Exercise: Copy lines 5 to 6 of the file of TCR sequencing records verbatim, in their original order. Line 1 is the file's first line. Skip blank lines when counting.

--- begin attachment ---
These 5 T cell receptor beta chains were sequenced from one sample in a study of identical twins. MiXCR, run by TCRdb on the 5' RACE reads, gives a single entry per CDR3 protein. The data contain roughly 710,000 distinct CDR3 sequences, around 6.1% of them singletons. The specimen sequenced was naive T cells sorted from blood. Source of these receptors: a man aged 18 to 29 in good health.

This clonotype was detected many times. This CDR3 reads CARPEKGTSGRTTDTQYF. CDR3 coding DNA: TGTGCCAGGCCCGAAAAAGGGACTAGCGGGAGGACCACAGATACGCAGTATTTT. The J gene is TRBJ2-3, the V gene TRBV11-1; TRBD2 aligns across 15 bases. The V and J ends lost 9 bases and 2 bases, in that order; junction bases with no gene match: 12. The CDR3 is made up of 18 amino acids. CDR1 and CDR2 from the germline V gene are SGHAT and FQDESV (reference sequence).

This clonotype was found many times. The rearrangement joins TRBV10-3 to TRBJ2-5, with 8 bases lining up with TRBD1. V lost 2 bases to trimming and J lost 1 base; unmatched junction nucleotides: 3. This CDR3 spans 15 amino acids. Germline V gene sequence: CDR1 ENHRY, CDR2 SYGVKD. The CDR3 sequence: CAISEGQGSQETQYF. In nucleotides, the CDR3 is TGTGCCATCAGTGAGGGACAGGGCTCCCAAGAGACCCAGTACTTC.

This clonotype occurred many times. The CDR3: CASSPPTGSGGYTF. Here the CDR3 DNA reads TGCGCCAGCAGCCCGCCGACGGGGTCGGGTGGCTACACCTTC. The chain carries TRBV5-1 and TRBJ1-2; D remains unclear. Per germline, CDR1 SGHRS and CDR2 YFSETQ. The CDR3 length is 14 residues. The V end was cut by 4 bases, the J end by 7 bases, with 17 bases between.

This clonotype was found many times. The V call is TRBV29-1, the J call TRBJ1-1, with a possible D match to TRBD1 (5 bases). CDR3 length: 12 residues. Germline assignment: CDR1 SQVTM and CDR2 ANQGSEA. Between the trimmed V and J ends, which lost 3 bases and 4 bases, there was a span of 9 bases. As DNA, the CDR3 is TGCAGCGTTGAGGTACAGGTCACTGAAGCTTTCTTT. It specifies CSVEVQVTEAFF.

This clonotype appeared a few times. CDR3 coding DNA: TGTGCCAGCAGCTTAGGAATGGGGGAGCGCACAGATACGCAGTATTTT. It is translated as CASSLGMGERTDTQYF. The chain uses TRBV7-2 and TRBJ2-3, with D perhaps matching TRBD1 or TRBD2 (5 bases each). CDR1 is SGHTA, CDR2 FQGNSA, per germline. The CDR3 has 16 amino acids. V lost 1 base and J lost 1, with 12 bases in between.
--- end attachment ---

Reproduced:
This clonotype was found many times. The V call is TRBV29-1, the J call TRBJ1-1, with a possible D match to TRBD1 (5 bases). CDR3 length: 12 residues. Germline assignment: CDR1 SQVTM and CDR2 ANQGSEA. Between the trimmed V and J ends, which lost 3 bases and 4 bases, there was a span of 9 bases. As DNA, the CDR3 is TGCAGCGTTGAGGTACAGGTCACTGAAGCTTTCTTT. It specifies CSVEVQVTEAFF.

This clonotype appeared a few times. CDR3 coding DNA: TGTGCCAGCAGCTTAGGAATGGGGGAGCGCACAGATACGCAGTATTTT. It is translated as CASSLGMGERTDTQYF. The chain uses TRBV7-2 and TRBJ2-3, with D perhaps matching TRBD1 or TRBD2 (5 bases each). CDR1 is SGHTA, CDR2 FQGNSA, per germline. The CDR3 has 16 amino acids. V lost 1 base and J lost 1, with 12 bases in between.